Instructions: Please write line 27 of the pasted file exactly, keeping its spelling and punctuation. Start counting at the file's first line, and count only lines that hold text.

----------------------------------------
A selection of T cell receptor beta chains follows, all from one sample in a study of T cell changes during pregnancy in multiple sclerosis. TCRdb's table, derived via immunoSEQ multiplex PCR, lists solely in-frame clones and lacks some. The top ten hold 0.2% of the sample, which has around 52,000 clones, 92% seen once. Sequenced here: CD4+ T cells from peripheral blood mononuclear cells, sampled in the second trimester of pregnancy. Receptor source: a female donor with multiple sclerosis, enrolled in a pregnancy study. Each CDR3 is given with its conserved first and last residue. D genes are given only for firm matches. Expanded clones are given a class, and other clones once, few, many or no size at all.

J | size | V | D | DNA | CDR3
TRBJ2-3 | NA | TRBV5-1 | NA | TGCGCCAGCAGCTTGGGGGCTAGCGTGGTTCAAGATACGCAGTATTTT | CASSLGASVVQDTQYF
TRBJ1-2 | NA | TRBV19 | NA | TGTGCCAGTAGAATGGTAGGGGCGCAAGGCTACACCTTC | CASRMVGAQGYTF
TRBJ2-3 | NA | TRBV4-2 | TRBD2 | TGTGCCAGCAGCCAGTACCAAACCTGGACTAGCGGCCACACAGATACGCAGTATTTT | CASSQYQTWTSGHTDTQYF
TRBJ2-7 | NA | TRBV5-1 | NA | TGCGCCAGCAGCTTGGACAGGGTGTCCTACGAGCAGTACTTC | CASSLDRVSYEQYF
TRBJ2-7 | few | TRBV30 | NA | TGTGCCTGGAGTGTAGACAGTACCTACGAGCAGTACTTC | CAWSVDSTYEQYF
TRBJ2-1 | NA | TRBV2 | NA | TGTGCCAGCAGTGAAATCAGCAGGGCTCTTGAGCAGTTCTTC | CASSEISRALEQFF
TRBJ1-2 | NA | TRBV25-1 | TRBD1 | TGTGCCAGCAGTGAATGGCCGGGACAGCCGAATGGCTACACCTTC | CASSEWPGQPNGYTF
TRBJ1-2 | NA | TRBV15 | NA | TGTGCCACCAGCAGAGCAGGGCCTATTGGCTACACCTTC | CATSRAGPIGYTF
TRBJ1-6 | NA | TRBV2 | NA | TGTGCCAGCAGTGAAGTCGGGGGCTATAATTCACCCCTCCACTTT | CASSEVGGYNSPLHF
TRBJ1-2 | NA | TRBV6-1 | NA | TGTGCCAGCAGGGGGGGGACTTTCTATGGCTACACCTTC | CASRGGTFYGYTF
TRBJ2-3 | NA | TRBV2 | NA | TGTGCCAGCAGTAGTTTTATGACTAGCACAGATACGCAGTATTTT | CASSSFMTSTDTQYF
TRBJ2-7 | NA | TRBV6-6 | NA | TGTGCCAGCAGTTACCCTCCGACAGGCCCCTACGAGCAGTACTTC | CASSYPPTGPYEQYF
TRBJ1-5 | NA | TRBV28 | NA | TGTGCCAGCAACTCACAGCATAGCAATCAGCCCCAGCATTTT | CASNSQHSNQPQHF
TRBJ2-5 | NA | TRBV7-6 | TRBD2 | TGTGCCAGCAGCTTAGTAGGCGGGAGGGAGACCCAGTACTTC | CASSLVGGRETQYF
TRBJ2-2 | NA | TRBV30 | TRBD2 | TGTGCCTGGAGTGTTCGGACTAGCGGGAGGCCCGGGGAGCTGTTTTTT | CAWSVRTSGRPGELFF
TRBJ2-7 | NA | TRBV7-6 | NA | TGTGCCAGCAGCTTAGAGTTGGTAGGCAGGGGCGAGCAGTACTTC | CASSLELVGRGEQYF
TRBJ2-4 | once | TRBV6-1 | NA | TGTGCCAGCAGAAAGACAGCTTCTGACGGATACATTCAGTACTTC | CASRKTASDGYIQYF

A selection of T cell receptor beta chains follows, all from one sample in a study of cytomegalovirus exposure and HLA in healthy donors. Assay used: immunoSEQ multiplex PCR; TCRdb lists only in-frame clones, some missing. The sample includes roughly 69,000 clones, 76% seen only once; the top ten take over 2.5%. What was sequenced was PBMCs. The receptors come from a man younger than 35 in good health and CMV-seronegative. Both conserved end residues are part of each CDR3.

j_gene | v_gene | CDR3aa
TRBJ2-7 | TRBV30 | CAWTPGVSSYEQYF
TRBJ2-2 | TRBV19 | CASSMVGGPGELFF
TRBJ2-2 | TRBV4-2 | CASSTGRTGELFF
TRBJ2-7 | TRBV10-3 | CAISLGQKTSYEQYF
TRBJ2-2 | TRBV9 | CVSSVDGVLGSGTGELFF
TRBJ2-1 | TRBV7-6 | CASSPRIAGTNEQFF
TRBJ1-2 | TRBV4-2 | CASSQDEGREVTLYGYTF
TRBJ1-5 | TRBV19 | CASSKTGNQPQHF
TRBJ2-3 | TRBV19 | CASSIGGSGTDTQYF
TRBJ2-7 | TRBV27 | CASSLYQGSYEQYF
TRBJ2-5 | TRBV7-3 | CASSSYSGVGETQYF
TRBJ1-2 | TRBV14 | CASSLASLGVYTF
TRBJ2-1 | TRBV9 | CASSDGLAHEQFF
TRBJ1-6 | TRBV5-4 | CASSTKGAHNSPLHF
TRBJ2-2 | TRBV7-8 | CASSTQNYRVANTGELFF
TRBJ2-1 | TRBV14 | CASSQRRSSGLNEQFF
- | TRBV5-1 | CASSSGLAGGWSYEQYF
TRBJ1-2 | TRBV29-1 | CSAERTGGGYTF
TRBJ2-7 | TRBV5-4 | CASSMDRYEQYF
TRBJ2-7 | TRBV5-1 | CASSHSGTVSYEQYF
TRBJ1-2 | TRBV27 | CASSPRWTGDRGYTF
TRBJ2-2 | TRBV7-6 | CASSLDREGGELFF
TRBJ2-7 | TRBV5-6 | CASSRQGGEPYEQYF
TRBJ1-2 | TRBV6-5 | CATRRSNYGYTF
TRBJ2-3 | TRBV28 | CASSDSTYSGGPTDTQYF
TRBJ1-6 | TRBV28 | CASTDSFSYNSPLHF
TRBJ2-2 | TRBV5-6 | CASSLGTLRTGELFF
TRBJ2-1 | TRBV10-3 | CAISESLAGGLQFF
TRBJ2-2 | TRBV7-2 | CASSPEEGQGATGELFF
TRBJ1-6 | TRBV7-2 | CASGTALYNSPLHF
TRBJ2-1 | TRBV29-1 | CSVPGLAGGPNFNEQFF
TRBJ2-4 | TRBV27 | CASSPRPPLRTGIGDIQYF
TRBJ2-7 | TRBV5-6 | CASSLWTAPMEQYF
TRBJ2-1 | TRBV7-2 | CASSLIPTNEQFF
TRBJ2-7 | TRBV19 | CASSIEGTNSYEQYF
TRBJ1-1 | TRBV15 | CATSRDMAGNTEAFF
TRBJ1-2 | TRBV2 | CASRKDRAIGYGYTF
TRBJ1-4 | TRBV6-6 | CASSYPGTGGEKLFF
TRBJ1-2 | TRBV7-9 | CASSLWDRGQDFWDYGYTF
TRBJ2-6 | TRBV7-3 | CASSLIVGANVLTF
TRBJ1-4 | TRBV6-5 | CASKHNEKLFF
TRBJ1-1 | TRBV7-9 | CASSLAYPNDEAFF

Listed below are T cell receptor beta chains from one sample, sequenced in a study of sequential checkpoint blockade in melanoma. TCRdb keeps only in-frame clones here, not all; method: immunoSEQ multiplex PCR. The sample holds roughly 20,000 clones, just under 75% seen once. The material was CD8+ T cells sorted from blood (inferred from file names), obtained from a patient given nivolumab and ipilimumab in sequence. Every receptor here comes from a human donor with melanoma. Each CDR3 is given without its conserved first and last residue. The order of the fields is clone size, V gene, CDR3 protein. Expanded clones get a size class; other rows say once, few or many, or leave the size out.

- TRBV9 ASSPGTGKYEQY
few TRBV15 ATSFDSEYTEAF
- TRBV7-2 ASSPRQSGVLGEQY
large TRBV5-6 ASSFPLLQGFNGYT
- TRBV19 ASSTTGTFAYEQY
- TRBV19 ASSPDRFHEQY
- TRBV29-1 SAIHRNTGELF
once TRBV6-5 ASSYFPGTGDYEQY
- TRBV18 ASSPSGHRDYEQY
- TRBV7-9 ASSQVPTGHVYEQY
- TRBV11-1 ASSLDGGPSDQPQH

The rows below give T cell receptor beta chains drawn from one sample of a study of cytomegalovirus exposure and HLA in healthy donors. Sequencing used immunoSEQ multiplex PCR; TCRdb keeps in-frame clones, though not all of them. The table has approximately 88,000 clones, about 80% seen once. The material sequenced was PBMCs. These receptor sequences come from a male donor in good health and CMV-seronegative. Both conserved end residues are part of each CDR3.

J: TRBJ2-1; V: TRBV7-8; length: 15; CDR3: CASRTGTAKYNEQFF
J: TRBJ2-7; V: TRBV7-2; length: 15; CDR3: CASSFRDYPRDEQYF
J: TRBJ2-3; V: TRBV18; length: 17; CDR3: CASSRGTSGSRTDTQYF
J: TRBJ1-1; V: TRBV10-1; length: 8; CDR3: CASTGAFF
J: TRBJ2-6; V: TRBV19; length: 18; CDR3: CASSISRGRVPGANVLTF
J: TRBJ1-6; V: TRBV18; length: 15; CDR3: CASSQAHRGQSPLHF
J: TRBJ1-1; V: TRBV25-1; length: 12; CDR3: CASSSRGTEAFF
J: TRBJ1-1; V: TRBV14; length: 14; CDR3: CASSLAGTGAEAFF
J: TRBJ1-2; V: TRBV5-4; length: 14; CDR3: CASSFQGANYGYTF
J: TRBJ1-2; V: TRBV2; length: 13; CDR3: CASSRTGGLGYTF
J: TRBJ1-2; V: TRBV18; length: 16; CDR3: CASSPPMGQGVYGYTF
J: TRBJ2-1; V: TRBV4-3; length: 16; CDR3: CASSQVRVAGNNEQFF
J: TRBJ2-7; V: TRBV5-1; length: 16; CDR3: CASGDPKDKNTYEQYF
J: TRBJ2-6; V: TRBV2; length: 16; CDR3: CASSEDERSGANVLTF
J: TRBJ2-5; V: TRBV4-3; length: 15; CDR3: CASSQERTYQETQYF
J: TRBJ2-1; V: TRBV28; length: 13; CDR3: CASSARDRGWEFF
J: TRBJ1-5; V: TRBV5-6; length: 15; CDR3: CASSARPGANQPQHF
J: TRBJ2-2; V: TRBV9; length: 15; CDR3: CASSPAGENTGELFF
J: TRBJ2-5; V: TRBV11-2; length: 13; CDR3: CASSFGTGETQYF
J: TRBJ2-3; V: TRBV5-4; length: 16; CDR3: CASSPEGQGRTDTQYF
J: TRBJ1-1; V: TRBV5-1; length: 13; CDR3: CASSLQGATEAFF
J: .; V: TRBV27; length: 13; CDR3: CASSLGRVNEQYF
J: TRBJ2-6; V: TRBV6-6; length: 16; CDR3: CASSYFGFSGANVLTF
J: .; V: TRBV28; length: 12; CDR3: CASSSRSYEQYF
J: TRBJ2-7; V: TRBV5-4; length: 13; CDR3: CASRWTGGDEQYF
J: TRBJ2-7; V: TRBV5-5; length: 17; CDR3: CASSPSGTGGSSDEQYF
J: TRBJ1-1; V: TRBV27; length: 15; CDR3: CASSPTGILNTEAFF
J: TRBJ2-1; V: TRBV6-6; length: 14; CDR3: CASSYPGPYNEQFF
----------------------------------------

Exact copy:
TRBJ2-1 | TRBV7-6 | CASSPRIAGTNEQFF